Telemedicine: Perfect Answer to a PandemicBy Miriam Bello | Wed, 04/29/2020 - 14:17
Telemedicine has been one of the most useful technological tools during the COVID-19 pandemic. Lockdowns, social distancing and isolation have led patients around to world to adapt this practice at a faster speed. While telemedicine and telehealth have been around for many years, the adoption of these technologies has increased significantly.
The National Center of Technological Excellence in Health (CNETS) describes telemedicine as the provision of sanitary attention services when distance is a critical factor. Medical professionals, through information technologies, perform diagnosis, prevention and treatment of disease, continuous training of healthcare professionals, as well as research and evaluation activities to improve the health of people and their communities. According to CNETS, telemedicine is an open science in constant development, adapting to the changing needs of the population and healthcare trends. As for telehealth, CNETS describes it as the incorporation of information technology and communication to healthcare systems, which allows medical services, academic activities and administrative and technical processes regarding healthcare.
In a country like Mexico, innovative tools that can boost the access to healthcare are good news as our demographic is transforming due to our complex epidemiological profile including diabetes and obesity, which worsen due to unhealthy life styles and habits. Since 2007, the Mexican government has started to encourage and implement telemedicine on traditional healthcare practices and while efforts have had fructiferous results, there is plenty to be done on the subject.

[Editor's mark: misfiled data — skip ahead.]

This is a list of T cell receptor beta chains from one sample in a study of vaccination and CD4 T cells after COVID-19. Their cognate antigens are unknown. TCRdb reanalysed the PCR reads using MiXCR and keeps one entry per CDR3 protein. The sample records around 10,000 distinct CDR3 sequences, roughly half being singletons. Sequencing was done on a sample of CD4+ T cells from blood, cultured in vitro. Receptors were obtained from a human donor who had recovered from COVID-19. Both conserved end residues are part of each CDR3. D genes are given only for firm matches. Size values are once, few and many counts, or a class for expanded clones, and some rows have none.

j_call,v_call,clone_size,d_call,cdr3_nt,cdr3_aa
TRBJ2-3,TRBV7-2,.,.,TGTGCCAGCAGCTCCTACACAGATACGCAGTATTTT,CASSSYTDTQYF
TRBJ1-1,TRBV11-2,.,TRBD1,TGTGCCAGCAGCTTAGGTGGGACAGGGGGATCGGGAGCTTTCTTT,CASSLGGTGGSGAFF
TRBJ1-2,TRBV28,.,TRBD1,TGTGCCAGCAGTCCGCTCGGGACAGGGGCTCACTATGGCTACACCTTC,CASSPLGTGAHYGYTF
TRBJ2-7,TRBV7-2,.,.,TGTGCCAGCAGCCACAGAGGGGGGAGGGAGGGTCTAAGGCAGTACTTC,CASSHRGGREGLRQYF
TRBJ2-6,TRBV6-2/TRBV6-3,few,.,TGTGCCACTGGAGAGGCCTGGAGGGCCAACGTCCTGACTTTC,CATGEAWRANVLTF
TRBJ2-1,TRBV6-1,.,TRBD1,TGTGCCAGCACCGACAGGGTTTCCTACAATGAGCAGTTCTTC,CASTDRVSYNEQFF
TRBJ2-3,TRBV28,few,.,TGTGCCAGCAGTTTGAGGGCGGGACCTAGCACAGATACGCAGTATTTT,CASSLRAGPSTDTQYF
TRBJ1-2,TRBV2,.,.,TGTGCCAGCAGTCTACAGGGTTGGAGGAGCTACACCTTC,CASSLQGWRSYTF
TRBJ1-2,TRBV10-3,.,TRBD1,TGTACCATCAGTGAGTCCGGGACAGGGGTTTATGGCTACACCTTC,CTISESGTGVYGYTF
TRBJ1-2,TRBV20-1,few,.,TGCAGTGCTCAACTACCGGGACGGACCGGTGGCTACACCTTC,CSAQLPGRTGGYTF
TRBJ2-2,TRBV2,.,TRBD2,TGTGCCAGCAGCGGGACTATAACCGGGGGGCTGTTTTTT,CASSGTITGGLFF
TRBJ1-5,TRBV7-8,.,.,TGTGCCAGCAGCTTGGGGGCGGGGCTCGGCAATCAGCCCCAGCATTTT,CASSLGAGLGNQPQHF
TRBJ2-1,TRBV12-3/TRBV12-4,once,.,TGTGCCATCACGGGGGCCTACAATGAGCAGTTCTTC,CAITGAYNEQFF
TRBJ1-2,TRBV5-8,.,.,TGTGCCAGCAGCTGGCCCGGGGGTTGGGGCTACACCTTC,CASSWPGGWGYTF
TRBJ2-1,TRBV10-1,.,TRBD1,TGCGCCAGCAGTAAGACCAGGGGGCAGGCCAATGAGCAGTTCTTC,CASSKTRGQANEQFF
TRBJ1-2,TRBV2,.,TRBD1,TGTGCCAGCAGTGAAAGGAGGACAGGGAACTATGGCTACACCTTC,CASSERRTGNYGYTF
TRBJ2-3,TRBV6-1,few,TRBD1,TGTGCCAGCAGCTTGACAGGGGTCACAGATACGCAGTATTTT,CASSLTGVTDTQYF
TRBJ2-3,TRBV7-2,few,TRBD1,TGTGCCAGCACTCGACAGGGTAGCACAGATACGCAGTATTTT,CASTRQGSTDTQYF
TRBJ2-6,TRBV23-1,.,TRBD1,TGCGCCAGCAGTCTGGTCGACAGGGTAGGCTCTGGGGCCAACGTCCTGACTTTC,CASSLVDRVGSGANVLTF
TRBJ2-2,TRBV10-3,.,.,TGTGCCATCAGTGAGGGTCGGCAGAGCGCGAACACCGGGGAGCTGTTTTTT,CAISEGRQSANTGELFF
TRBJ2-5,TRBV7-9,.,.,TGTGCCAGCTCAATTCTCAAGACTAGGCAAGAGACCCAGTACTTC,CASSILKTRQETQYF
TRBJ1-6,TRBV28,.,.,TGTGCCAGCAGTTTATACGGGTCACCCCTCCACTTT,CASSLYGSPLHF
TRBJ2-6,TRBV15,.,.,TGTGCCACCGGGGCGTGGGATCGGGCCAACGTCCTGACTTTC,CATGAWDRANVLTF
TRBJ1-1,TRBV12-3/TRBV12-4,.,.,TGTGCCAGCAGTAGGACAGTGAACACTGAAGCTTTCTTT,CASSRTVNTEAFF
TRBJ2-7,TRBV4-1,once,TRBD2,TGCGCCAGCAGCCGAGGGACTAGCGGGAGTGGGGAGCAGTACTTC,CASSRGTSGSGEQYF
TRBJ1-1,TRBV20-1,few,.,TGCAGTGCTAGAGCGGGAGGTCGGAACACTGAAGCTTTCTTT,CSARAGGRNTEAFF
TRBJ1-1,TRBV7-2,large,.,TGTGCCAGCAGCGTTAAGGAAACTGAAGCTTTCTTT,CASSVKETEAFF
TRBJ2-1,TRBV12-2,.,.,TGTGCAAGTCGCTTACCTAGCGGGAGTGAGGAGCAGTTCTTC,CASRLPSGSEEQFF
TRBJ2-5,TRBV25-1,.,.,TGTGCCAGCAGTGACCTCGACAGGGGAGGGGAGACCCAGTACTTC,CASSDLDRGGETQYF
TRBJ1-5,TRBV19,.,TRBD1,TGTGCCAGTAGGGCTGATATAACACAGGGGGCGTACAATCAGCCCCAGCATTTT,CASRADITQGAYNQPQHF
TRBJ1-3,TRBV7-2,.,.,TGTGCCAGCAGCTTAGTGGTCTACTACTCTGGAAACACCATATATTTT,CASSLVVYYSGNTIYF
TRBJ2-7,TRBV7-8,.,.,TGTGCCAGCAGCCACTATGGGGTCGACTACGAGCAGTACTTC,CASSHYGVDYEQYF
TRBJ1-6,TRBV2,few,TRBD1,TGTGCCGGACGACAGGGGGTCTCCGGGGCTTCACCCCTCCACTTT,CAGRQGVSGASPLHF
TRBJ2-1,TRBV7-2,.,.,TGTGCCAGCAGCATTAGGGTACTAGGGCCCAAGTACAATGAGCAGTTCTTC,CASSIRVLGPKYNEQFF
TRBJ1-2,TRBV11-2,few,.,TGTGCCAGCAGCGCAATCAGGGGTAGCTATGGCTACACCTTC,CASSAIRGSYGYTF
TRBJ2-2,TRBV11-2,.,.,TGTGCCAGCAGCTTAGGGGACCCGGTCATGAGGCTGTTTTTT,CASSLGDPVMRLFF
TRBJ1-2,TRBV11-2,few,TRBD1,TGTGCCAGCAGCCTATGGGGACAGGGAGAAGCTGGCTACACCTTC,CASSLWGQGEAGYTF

Luckily, entrepreneurs in Mexico and all over the world have taken the task of improving healthcare conditions for the general public. While some of them focus on specialties, like the app Nubix, which focuses on imagining for radiologists, there are apps like OMI-Patient, Doc.com or Meddi that offer telemedicine consultation for users.
Right now, the whole world has been encouraged to stay home and try a telemedicine consultation before going to a hospital. In Mexico, Deputy Minister of Health Hugo López-Gatell constantly reminds the population that the Ministry of Health has telephone lines, chatbots and online help and guidelines in case of presenting COVID-19 symptoms or having a non-urgent healthcare situation. These tools are a way to avoid overflowing hospitals and preventing contagion.
According to the US Centers for Disease Control and Prevention, most people with COVID-19 present only slight discomfort and can recover at home, which is why resorting to telemedicine is the best option for them as it offers real-time medical attention without having to leave their home.
Telemedicine provides an easy access to medical resources and to specialties than can be harder to approach, which is a common thing in Mexico where there are 2.4 doctors per 1,000 people, lower that what the OECD stablishes. Gaceta Médica de México has published a report exposing the lack of medical specialists in the country, showing that geriatrics, allergists, pulmonologist and infectologists are among the scarcest. The latter area among the most needed amid the COVID-19 pandemic.
Telehealth seems to be the most suited tool to deliver healthcare in the face of a crisis but also when a healthcare system still has strong areas of opportunity to guarantee universal healthcare. Companies that bet on it before the pandemic can use this time to improve their services. Telemedicine can become a usual practice after this crisis and a proper structure and use of these tools could bring very good results for patients in all specialties, while lifting a burden in terms of hospital costs.